The Reality of Co-Production


Co-production is a film, television program, or theatre production organised by two or more people or organisations, rather than a single person or organisation (Cambridge Dictionary).

Co-production can be sourced internationally as well as locally, by allowing different countries to come together and produce a film, television program or theatre production. It is not only small scale productions that are receiving support from co-production but big name productions are too using the help of other organisations to help fund and complete their products. Today, co-productions are mainly focused on popular genres, highly simulating Hollywood productions that contain hybrid elements drawn directly from a variety of genres.

“International TV and film co-productions reflect the continuing integration of cultural and economic activities on a global scale. Co-productions have been on the increase since the early 1990s, coinciding with convergences – political, economic, technological and content – in the film and television industries.” (Baltruschat, 2002)


In Australia co-production agreements are made between the country governing body and the governments of various countries, thus to create benefits for both parties. Currently Australia has co-production treaties with the UK, Canada, Italy, Ireland, Israel, Germany, Korea, South Africa, Singapore and China and holds a Memoranda of Understanding with France and New Zealand.

Co-production has become increasing popular in Australia since 1986 when formal arrangements were first signed with 12 countries. Meaning 164 co-productions have either been completed or have commenced for production as of 30th April 2016, among these is Hollywood’s blockbuster Mad Max: Fury Road. Co-produced films have accounted for a lot of Australia’s economic finances as well as showcasing the rich culture the land holds. However, critics have stated that though there are many positives of co-production in Australia, this act can hinder the cultural identity of the country and its people. As the traditions, rituals and stories of the land and its people are neglected.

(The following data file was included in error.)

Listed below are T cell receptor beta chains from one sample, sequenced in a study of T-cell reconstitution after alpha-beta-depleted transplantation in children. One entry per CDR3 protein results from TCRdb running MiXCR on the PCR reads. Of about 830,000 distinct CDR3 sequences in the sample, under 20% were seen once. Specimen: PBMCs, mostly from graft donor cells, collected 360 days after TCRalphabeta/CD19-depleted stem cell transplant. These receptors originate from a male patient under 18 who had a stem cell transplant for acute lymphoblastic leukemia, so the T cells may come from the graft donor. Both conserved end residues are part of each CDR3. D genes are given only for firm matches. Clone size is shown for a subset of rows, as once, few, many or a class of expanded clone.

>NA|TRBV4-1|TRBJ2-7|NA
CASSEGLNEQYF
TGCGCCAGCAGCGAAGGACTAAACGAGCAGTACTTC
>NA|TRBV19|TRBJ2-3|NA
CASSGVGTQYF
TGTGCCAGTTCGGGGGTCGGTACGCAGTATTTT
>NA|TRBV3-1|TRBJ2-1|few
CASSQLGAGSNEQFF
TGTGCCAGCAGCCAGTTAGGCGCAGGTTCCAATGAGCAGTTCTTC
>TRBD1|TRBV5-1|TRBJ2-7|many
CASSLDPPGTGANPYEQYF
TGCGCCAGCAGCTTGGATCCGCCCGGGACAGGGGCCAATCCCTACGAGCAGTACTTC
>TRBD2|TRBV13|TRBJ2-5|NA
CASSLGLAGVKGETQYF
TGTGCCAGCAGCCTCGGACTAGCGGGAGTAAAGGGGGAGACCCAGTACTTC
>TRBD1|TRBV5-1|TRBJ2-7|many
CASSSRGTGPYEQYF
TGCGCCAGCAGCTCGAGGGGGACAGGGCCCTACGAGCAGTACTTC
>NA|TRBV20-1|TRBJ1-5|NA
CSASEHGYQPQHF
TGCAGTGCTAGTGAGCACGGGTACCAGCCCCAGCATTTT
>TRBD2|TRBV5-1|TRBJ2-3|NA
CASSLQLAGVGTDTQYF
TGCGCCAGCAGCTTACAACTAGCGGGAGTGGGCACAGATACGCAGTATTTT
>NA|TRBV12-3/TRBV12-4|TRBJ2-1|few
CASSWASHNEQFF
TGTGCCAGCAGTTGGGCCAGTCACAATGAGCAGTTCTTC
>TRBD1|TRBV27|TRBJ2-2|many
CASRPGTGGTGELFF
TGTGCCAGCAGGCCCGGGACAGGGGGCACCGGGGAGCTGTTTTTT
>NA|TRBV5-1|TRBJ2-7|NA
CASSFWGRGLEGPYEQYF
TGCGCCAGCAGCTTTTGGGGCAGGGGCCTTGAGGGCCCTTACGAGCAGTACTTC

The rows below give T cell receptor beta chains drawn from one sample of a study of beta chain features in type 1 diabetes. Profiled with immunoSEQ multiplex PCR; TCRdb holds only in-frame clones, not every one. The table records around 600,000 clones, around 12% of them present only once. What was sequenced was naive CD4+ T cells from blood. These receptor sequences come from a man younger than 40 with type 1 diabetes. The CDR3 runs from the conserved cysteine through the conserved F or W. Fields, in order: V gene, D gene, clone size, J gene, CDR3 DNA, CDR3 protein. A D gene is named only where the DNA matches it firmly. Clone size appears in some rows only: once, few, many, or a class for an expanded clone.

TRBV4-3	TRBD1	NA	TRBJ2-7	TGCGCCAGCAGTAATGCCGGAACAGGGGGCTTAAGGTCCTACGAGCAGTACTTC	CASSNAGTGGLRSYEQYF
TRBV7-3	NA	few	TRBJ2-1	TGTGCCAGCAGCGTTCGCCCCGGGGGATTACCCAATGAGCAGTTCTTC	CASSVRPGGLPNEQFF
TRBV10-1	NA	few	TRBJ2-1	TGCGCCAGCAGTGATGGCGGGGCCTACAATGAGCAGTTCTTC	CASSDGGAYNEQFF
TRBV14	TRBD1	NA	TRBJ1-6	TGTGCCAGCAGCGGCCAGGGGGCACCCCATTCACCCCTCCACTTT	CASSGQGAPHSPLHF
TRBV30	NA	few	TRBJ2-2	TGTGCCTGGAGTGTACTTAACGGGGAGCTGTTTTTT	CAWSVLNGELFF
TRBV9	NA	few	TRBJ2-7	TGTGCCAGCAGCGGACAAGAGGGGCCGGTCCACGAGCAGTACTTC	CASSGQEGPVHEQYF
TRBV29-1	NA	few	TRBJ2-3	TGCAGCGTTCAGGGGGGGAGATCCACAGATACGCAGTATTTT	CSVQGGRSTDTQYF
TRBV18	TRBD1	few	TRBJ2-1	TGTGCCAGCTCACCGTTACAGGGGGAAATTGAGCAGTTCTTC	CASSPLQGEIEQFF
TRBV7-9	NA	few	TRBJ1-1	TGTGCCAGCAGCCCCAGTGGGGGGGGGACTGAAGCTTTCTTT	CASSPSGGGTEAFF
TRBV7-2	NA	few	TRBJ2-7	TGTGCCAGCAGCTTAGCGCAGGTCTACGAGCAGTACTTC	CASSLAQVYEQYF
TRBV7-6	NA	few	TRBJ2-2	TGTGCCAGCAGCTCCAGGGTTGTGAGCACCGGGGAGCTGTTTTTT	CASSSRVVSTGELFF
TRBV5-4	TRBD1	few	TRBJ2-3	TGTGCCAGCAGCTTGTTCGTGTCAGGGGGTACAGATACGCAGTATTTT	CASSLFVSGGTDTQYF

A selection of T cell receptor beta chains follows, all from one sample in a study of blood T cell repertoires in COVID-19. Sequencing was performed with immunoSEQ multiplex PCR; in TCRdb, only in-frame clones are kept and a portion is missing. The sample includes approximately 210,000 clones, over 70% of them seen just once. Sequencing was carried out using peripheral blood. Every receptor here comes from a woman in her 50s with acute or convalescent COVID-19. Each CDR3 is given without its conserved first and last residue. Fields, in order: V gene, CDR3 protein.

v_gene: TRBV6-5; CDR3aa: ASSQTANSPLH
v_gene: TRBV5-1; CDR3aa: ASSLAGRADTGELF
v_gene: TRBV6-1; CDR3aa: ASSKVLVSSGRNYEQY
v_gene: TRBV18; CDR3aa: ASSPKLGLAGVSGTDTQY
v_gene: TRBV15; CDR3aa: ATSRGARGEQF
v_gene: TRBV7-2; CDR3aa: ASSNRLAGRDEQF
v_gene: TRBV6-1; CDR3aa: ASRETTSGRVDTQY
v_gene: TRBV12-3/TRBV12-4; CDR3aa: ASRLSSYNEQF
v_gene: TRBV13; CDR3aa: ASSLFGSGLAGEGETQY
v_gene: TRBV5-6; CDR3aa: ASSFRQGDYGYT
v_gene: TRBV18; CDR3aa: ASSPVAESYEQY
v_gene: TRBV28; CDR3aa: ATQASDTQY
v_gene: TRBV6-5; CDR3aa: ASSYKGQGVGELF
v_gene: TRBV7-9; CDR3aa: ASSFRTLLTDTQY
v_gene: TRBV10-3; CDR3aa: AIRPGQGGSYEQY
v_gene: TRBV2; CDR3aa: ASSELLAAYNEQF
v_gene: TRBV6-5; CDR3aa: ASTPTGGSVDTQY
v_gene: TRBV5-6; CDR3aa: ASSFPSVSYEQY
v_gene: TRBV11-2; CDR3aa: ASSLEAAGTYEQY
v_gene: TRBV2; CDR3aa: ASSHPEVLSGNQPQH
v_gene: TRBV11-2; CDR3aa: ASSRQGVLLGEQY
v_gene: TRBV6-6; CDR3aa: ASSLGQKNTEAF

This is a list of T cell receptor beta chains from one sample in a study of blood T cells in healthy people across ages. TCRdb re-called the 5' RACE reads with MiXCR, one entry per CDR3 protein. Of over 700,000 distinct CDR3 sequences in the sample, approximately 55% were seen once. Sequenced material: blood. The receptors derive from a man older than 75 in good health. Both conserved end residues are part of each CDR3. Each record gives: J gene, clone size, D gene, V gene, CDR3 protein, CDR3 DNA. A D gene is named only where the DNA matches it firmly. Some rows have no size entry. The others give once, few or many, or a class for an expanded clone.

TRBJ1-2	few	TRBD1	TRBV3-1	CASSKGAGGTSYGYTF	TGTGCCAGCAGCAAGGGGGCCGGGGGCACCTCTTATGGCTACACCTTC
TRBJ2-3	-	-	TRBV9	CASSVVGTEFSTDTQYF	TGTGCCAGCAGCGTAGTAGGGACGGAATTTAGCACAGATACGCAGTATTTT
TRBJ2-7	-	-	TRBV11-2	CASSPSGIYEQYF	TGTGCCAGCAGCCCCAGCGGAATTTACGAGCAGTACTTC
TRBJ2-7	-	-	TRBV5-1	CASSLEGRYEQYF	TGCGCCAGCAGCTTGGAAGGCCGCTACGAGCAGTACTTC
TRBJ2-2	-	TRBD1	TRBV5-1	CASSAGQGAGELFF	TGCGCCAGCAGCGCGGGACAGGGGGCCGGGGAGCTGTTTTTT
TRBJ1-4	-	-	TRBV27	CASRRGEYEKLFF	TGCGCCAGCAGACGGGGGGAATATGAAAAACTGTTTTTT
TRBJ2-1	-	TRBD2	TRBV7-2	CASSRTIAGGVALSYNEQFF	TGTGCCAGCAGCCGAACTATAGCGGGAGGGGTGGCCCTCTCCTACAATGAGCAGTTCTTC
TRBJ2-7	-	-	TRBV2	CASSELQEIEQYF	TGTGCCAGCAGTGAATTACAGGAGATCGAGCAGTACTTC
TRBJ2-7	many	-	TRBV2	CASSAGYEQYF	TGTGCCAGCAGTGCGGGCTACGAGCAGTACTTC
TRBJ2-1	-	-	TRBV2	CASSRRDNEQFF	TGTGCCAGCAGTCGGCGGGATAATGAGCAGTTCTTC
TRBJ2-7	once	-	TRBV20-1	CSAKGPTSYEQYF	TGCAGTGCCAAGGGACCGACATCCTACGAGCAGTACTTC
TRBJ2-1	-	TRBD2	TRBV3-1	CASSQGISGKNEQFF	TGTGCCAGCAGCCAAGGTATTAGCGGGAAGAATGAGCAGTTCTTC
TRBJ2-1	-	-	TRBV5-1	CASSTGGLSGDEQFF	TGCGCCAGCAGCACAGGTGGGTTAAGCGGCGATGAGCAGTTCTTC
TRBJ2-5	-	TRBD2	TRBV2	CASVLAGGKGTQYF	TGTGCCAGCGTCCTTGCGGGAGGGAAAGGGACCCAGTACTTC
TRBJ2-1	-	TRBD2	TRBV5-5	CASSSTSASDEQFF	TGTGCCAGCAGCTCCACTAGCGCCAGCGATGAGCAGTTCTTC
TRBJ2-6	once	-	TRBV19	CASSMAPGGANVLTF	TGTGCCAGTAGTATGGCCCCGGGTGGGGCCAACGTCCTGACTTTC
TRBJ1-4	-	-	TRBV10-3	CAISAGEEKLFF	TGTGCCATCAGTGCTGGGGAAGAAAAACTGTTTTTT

A study published in the Canadian Journal of Communication looks at the possible draw backs of international co-production in Canada, Japan and Australia, taken straight from those who work and are involved in the industry. The drawbacks found that many producers were worried about the “compromises concerning the character of the program and the creative talent employed” as well as the “cultural integrity of the program produced is undermined”. (McFadyen, Hoskins and Finn, 1998)

Other drawbacks saw a concern with the costs of the production and negotiating across countries as well as shooting costs for the production and an increased involvement with the government especially when working with international partners.

However, despite all the drawbacks of co-production producers from various countries and backgrounds have come together to produce many outstanding films. An Australian example of this would have to be none other than Mad Max: Fury Road. A Hollywood blockbuster with Australian roots from its directors, producers, editing team as well as many actors, this film in particular was a huge success deeming it the most successful co-produced Australian film. Although the film itself made no reference to Australian culture it did utilise many Australian talents and landscapes.


Co-productions are a tricky process and can’t always please all areas of filmmaking, even though elements of culture are often lost in the productions when the plot lines aren’t specific enough, they do diversify their talent to try and cover as many areas as possible.


Baltruschat, D 2002, ‘Globalisation and International TV and Film Co-productions: In Search of New Narratives’, Media in Transition 2: Globalisation and Convergence, pp 1-19, viewed 29th September 2016 <;

McFadyen, S, Hoskins, C and Finn, A 1998, ‘The Effect of Cultural Differences on the International Co-production of Television Programs and Feature Films’, Canadian Journal of Communications, vol. 23, no. 4 <;

Screen Australia 2016, Co-production Program, viewed 29th September 2016 <;



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